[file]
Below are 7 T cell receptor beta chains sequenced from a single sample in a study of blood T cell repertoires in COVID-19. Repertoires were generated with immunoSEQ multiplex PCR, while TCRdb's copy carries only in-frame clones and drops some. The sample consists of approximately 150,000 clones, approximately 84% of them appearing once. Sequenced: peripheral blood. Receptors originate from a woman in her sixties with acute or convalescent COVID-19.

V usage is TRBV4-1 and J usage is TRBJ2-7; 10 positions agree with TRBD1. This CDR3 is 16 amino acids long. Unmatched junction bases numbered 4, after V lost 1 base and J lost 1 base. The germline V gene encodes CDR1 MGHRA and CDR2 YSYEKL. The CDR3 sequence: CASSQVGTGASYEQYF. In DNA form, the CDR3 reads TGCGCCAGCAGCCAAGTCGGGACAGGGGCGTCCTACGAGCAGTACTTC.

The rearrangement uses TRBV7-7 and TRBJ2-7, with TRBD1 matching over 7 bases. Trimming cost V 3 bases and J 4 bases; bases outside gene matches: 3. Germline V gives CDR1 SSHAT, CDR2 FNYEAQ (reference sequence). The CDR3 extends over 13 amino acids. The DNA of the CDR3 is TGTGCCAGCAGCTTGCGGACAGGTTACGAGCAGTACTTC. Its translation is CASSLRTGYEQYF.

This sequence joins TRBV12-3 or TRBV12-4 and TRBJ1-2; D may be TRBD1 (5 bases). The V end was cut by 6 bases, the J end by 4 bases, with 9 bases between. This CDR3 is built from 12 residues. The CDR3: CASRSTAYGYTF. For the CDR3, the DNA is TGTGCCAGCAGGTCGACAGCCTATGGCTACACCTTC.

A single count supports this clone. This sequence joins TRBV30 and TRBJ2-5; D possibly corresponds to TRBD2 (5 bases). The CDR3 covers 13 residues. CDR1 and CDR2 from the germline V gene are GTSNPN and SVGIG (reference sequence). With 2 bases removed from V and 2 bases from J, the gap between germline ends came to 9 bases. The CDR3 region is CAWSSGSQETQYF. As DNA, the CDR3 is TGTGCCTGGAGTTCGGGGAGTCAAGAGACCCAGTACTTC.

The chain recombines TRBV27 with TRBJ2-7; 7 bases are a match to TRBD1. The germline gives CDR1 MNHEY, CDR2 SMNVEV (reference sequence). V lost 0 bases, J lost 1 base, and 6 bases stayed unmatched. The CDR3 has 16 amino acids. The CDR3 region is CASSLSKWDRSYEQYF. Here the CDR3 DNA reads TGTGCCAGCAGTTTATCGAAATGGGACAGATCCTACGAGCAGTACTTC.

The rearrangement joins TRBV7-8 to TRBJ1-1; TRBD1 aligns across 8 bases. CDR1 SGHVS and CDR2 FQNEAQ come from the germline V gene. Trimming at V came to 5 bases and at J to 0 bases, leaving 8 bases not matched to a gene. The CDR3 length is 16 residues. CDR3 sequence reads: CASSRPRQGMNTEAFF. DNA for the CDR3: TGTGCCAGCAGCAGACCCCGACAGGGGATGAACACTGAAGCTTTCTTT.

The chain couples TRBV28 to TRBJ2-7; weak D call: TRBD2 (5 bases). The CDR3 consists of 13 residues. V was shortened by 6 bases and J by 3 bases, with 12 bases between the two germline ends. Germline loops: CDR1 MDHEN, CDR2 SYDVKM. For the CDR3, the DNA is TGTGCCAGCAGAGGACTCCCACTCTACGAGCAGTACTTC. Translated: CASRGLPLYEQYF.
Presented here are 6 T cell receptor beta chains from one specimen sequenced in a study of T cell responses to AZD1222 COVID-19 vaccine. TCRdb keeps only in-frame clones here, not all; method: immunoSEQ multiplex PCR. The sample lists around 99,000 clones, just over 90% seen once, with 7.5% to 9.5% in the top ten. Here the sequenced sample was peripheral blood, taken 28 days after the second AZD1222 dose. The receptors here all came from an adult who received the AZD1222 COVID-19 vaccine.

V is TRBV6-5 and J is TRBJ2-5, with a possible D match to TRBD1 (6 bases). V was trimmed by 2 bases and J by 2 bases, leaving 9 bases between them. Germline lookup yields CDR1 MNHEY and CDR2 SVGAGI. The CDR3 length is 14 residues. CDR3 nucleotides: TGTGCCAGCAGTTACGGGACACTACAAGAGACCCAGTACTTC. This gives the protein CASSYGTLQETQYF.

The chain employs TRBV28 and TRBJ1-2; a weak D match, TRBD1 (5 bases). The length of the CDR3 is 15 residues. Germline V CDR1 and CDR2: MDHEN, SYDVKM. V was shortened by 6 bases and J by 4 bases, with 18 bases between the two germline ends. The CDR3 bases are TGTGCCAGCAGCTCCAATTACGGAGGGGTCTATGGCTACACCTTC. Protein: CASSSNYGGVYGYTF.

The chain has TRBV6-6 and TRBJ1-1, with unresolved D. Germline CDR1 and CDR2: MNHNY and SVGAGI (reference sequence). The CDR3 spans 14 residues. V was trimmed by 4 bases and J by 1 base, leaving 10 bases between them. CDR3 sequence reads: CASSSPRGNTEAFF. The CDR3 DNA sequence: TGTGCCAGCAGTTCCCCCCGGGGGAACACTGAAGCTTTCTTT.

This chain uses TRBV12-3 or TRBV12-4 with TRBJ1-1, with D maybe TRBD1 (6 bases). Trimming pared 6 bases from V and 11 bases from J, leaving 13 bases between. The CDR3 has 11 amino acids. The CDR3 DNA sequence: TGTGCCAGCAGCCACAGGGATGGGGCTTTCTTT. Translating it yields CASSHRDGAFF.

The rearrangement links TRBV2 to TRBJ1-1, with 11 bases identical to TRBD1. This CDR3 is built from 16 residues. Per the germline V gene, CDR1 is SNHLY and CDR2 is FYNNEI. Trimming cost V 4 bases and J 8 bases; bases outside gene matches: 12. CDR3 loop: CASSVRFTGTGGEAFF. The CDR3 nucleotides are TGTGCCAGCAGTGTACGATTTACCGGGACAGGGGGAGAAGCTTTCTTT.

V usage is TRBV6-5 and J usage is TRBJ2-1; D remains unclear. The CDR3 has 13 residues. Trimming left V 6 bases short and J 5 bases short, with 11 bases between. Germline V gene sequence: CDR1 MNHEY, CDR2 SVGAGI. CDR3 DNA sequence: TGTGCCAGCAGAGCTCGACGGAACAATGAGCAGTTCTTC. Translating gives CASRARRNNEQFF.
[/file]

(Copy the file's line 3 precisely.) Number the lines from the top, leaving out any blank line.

The rearrangement uses TRBV7-7 and TRBJ2-7, with TRBD1 matching over 7 bases. Trimming cost V 3 bases and J 4 bases; bases outside gene matches: 3. Germline V gives CDR1 SSHAT, CDR2 FNYEAQ (reference sequence). The CDR3 extends over 13 amino acids. The DNA of the CDR3 is TGTGCCAGCAGCTTGCGGACAGGTTACGAGCAGTACTTC. Its translation is CASSLRTGYEQYF.